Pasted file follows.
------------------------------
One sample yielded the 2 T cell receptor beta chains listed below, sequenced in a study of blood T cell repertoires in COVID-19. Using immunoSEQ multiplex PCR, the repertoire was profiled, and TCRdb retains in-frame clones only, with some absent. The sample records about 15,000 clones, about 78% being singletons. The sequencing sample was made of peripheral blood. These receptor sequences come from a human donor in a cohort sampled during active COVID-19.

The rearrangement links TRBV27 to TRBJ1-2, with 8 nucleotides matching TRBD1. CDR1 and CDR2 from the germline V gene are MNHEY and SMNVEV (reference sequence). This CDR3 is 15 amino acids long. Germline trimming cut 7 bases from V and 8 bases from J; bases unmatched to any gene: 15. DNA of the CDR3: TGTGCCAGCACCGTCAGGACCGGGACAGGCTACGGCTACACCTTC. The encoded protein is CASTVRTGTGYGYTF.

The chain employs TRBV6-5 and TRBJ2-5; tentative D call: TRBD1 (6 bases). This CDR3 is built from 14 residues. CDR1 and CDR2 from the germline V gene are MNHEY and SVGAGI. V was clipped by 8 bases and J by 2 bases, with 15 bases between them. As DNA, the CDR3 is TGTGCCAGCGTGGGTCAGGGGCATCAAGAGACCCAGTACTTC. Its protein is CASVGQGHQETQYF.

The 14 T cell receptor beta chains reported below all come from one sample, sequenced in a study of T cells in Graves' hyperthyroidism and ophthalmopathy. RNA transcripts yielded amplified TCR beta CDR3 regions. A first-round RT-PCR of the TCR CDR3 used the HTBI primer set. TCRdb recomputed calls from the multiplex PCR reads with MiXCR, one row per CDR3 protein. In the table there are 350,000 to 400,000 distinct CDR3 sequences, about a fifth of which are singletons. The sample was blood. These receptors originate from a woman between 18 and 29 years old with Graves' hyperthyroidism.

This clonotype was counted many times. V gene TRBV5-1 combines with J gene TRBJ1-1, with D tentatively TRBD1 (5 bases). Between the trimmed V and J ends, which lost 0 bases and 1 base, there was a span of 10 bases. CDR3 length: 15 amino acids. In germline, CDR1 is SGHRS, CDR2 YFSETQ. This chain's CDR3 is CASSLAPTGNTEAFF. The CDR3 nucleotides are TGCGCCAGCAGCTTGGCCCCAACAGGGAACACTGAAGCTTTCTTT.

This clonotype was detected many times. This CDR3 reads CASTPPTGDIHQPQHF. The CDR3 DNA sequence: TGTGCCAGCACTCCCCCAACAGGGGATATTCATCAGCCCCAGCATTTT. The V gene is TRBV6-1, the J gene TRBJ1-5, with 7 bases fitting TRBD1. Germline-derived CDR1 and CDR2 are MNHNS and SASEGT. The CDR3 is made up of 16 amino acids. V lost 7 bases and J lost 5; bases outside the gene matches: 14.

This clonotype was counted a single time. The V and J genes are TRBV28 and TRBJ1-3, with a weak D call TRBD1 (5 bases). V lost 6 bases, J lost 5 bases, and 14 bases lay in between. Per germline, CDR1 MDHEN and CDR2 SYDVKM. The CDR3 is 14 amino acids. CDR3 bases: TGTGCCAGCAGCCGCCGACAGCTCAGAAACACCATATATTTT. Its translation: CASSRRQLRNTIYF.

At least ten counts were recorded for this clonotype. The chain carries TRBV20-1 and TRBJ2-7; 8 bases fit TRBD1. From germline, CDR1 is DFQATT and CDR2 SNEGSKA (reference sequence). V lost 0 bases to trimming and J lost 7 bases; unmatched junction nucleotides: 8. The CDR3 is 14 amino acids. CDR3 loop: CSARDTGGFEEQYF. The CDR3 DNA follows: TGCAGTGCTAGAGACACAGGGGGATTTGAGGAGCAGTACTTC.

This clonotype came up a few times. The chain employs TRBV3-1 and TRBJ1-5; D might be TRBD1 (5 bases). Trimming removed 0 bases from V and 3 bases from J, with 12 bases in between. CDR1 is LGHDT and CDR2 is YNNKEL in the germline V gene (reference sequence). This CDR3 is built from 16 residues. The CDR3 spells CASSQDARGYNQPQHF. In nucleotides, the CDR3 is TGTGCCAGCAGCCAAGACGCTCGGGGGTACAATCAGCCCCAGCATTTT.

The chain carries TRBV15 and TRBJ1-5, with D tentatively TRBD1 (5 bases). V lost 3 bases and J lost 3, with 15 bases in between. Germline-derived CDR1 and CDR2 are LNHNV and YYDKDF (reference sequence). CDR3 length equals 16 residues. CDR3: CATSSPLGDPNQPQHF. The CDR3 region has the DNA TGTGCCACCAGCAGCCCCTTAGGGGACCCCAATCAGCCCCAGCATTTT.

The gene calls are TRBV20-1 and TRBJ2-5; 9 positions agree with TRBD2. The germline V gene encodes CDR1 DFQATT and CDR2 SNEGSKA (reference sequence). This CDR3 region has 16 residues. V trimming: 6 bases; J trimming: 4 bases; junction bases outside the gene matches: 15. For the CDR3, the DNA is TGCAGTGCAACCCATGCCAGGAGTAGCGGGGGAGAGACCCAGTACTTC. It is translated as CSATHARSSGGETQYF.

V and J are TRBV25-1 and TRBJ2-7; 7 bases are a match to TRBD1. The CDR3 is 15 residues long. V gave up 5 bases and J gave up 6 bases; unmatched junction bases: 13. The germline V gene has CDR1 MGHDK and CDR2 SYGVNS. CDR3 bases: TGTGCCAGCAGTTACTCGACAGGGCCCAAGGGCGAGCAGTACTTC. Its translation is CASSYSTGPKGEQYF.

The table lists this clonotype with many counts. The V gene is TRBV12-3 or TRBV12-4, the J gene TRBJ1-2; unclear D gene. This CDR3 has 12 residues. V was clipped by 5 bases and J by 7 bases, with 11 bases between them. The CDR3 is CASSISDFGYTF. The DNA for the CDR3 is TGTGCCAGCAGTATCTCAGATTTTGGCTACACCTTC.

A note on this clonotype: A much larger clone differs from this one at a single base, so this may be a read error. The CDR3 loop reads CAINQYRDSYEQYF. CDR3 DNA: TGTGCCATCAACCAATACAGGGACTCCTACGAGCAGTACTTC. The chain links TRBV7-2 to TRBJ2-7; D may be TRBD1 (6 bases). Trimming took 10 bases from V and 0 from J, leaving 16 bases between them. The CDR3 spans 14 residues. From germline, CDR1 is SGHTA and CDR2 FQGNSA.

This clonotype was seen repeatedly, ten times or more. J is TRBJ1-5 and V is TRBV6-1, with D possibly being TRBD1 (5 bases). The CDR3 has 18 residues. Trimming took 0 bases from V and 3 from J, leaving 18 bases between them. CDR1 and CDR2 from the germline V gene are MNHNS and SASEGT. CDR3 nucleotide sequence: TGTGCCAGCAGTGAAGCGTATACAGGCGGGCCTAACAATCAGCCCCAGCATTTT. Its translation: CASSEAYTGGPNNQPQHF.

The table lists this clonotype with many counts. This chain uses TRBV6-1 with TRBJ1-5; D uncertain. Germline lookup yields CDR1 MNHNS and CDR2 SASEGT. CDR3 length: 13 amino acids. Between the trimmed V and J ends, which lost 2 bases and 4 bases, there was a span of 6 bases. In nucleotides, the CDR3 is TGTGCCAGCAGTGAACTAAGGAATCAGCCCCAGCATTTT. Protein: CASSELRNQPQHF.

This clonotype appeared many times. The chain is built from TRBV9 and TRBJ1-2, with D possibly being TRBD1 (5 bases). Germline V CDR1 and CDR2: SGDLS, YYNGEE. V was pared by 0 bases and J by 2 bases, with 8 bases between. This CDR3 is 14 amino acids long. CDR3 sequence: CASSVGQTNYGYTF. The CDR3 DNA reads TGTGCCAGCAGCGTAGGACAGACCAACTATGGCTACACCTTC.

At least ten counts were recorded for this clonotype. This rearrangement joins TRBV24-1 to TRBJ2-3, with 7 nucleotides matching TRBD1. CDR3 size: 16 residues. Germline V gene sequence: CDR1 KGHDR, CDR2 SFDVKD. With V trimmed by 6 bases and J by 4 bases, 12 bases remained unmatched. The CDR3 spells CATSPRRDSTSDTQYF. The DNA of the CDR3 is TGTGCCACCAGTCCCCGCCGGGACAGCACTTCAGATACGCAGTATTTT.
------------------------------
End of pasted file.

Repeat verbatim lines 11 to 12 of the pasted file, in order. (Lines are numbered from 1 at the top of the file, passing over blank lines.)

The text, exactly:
The gene calls are TRBV20-1 and TRBJ2-5; 9 positions agree with TRBD2. The germline V gene encodes CDR1 DFQATT and CDR2 SNEGSKA (reference sequence). This CDR3 region has 16 residues. V trimming: 6 bases; J trimming: 4 bases; junction bases outside the gene matches: 15. For the CDR3, the DNA is TGCAGTGCAACCCATGCCAGGAGTAGCGGGGGAGAGACCCAGTACTTC. It is translated as CSATHARSSGGETQYF.

V and J are TRBV25-1 and TRBJ2-7; 7 bases are a match to TRBD1. The CDR3 is 15 residues long. V gave up 5 bases and J gave up 6 bases; unmatched junction bases: 13. The germline V gene has CDR1 MGHDK and CDR2 SYGVNS. CDR3 bases: TGTGCCAGCAGTTACTCGACAGGGCCCAAGGGCGAGCAGTACTTC. Its translation is CASSYSTGPKGEQYF.